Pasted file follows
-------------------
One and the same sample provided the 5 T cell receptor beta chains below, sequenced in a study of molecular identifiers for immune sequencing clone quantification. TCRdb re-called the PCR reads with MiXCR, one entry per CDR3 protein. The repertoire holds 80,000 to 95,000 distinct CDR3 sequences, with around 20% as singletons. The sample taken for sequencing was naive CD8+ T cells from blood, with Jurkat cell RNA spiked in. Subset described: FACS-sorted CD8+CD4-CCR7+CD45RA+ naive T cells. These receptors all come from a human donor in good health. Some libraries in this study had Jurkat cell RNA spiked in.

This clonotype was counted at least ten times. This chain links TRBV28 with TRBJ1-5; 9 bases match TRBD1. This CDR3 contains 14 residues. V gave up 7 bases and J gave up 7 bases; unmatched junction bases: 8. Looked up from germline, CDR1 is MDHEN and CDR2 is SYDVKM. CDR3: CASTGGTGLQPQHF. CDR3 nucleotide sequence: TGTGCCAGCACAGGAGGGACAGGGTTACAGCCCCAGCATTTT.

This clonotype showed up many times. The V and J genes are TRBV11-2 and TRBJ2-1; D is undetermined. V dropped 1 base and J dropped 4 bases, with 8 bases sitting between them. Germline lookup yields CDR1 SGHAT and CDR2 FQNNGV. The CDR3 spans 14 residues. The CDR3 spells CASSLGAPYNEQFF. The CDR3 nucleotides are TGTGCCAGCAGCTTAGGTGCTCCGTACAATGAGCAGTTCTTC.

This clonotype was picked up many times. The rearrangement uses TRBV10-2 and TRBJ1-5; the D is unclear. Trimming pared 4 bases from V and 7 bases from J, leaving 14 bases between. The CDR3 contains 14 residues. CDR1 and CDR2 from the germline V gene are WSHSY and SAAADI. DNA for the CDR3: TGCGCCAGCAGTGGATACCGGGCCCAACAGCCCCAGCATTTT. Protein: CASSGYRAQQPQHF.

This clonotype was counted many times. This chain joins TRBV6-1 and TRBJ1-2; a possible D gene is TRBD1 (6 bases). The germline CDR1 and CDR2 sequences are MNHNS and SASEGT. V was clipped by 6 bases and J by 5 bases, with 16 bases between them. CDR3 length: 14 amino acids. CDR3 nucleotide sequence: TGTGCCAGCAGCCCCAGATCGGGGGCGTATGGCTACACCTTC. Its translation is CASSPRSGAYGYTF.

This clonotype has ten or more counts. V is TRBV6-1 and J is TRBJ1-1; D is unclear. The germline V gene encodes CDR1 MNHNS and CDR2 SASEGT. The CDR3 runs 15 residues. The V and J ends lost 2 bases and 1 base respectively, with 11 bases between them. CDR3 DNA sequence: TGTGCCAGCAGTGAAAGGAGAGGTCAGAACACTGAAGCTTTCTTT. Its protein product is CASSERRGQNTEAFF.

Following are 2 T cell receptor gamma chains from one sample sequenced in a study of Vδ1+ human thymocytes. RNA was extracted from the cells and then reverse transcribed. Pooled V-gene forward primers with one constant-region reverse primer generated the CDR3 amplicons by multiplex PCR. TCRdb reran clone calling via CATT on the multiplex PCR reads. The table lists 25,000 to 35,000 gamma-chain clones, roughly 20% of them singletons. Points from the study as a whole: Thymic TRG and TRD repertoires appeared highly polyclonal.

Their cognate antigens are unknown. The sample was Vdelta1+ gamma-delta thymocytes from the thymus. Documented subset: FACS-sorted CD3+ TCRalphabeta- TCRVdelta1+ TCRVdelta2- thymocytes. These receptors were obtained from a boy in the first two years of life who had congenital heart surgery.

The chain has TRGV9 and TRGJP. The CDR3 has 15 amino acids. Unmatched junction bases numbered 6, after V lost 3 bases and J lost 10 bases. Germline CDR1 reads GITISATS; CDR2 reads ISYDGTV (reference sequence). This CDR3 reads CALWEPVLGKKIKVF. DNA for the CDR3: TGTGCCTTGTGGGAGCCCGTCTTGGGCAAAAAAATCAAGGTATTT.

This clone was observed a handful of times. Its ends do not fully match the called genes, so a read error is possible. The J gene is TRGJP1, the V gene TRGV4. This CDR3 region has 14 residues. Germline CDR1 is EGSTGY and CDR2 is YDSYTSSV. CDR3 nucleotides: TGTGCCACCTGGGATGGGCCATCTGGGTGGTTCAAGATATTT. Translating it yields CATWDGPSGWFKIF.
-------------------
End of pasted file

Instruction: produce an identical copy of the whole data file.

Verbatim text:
One and the same sample provided the 5 T cell receptor beta chains below, sequenced in a study of molecular identifiers for immune sequencing clone quantification. TCRdb re-called the PCR reads with MiXCR, one entry per CDR3 protein. The repertoire holds 80,000 to 95,000 distinct CDR3 sequences, with around 20% as singletons. The sample taken for sequencing was naive CD8+ T cells from blood, with Jurkat cell RNA spiked in. Subset described: FACS-sorted CD8+CD4-CCR7+CD45RA+ naive T cells. These receptors all come from a human donor in good health. Some libraries in this study had Jurkat cell RNA spiked in.

This clonotype was counted at least ten times. This chain links TRBV28 with TRBJ1-5; 9 bases match TRBD1. This CDR3 contains 14 residues. V gave up 7 bases and J gave up 7 bases; unmatched junction bases: 8. Looked up from germline, CDR1 is MDHEN and CDR2 is SYDVKM. CDR3: CASTGGTGLQPQHF. CDR3 nucleotide sequence: TGTGCCAGCACAGGAGGGACAGGGTTACAGCCCCAGCATTTT.

This clonotype showed up many times. The V and J genes are TRBV11-2 and TRBJ2-1; D is undetermined. V dropped 1 base and J dropped 4 bases, with 8 bases sitting between them. Germline lookup yields CDR1 SGHAT and CDR2 FQNNGV. The CDR3 spans 14 residues. The CDR3 spells CASSLGAPYNEQFF. The CDR3 nucleotides are TGTGCCAGCAGCTTAGGTGCTCCGTACAATGAGCAGTTCTTC.

This clonotype was picked up many times. The rearrangement uses TRBV10-2 and TRBJ1-5; the D is unclear. Trimming pared 4 bases from V and 7 bases from J, leaving 14 bases between. The CDR3 contains 14 residues. CDR1 and CDR2 from the germline V gene are WSHSY and SAAADI. DNA for the CDR3: TGCGCCAGCAGTGGATACCGGGCCCAACAGCCCCAGCATTTT. Protein: CASSGYRAQQPQHF.

This clonotype was counted many times. This chain joins TRBV6-1 and TRBJ1-2; a possible D gene is TRBD1 (6 bases). The germline CDR1 and CDR2 sequences are MNHNS and SASEGT. V was clipped by 6 bases and J by 5 bases, with 16 bases between them. CDR3 length: 14 amino acids. CDR3 nucleotide sequence: TGTGCCAGCAGCCCCAGATCGGGGGCGTATGGCTACACCTTC. Its translation is CASSPRSGAYGYTF.

This clonotype has ten or more counts. V is TRBV6-1 and J is TRBJ1-1; D is unclear. The germline V gene encodes CDR1 MNHNS and CDR2 SASEGT. The CDR3 runs 15 residues. The V and J ends lost 2 bases and 1 base respectively, with 11 bases between them. CDR3 DNA sequence: TGTGCCAGCAGTGAAAGGAGAGGTCAGAACACTGAAGCTTTCTTT. Its protein product is CASSERRGQNTEAFF.

Following are 2 T cell receptor gamma chains from one sample sequenced in a study of Vδ1+ human thymocytes. RNA was extracted from the cells and then reverse transcribed. Pooled V-gene forward primers with one constant-region reverse primer generated the CDR3 amplicons by multiplex PCR. TCRdb reran clone calling via CATT on the multiplex PCR reads. The table lists 25,000 to 35,000 gamma-chain clones, roughly 20% of them singletons. Points from the study as a whole: Thymic TRG and TRD repertoires appeared highly polyclonal.

Their cognate antigens are unknown. The sample was Vdelta1+ gamma-delta thymocytes from the thymus. Documented subset: FACS-sorted CD3+ TCRalphabeta- TCRVdelta1+ TCRVdelta2- thymocytes. These receptors were obtained from a boy in the first two years of life who had congenital heart surgery.

The chain has TRGV9 and TRGJP. The CDR3 has 15 amino acids. Unmatched junction bases numbered 6, after V lost 3 bases and J lost 10 bases. Germline CDR1 reads GITISATS; CDR2 reads ISYDGTV (reference sequence). This CDR3 reads CALWEPVLGKKIKVF. DNA for the CDR3: TGTGCCTTGTGGGAGCCCGTCTTGGGCAAAAAAATCAAGGTATTT.

This clone was observed a handful of times. Its ends do not fully match the called genes, so a read error is possible. The J gene is TRGJP1, the V gene TRGV4. This CDR3 region has 14 residues. Germline CDR1 is EGSTGY and CDR2 is YDSYTSSV. CDR3 nucleotides: TGTGCCACCTGGGATGGGCCATCTGGGTGGTTCAAGATATTT. Translating it yields CATWDGPSGWFKIF.